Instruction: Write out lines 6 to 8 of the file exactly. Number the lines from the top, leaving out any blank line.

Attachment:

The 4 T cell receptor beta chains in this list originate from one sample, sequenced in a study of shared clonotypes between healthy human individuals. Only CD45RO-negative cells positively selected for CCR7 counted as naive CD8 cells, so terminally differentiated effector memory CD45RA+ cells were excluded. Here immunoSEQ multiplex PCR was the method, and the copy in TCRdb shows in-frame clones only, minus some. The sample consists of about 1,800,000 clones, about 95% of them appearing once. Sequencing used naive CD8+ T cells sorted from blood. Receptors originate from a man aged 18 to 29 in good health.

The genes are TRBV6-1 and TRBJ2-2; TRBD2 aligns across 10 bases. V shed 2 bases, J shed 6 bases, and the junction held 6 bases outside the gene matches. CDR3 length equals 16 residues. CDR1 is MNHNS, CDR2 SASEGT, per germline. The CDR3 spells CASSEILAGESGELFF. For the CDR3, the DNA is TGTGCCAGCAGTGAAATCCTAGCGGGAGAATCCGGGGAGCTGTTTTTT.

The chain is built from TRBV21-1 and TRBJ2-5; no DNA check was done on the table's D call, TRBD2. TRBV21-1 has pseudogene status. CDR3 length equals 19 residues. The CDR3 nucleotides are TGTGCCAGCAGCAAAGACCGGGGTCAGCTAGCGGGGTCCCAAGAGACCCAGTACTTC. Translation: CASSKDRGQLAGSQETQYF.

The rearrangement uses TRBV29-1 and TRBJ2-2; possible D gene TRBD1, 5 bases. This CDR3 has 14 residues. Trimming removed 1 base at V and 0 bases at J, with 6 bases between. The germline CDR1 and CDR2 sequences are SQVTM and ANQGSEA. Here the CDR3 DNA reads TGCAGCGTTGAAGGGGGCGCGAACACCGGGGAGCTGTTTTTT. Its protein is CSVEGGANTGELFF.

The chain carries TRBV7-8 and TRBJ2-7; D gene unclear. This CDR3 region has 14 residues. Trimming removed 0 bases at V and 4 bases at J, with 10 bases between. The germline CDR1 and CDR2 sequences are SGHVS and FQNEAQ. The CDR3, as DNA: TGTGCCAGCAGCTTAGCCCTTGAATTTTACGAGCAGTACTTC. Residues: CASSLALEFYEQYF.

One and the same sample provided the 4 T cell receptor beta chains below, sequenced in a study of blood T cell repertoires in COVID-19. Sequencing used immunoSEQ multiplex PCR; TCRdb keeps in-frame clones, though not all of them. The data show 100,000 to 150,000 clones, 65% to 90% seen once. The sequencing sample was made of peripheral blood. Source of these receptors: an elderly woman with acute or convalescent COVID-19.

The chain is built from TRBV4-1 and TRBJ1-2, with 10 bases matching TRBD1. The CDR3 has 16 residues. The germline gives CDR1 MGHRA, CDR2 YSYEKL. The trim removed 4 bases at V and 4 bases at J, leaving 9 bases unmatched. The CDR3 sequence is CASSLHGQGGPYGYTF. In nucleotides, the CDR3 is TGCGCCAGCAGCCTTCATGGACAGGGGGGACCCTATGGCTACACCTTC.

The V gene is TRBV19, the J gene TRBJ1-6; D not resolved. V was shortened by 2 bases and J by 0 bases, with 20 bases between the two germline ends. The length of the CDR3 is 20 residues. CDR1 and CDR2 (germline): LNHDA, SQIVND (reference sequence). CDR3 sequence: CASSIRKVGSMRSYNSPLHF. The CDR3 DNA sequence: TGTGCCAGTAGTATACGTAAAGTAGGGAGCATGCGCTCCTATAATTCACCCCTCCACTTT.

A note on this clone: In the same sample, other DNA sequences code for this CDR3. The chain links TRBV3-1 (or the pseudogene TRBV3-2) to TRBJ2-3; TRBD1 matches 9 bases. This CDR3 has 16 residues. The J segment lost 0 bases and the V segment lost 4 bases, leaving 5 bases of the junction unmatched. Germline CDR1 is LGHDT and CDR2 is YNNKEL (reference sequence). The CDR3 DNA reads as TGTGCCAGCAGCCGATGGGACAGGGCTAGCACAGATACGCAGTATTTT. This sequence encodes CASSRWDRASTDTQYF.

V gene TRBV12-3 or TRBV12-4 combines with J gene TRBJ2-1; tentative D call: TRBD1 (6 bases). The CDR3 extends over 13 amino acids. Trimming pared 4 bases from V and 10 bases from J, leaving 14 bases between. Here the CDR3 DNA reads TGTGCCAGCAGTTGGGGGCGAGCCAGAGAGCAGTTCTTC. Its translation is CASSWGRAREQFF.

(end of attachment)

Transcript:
One and the same sample provided the 4 T cell receptor beta chains below, sequenced in a study of blood T cell repertoires in COVID-19. Sequencing used immunoSEQ multiplex PCR; TCRdb keeps in-frame clones, though not all of them. The data show 100,000 to 150,000 clones, 65% to 90% seen once. The sequencing sample was made of peripheral blood. Source of these receptors: an elderly woman with acute or convalescent COVID-19.

The chain is built from TRBV4-1 and TRBJ1-2, with 10 bases matching TRBD1. The CDR3 has 16 residues. The germline gives CDR1 MGHRA, CDR2 YSYEKL. The trim removed 4 bases at V and 4 bases at J, leaving 9 bases unmatched. The CDR3 sequence is CASSLHGQGGPYGYTF. In nucleotides, the CDR3 is TGCGCCAGCAGCCTTCATGGACAGGGGGGACCCTATGGCTACACCTTC.

The V gene is TRBV19, the J gene TRBJ1-6; D not resolved. V was shortened by 2 bases and J by 0 bases, with 20 bases between the two germline ends. The length of the CDR3 is 20 residues. CDR1 and CDR2 (germline): LNHDA, SQIVND (reference sequence). CDR3 sequence: CASSIRKVGSMRSYNSPLHF. The CDR3 DNA sequence: TGTGCCAGTAGTATACGTAAAGTAGGGAGCATGCGCTCCTATAATTCACCCCTCCACTTT.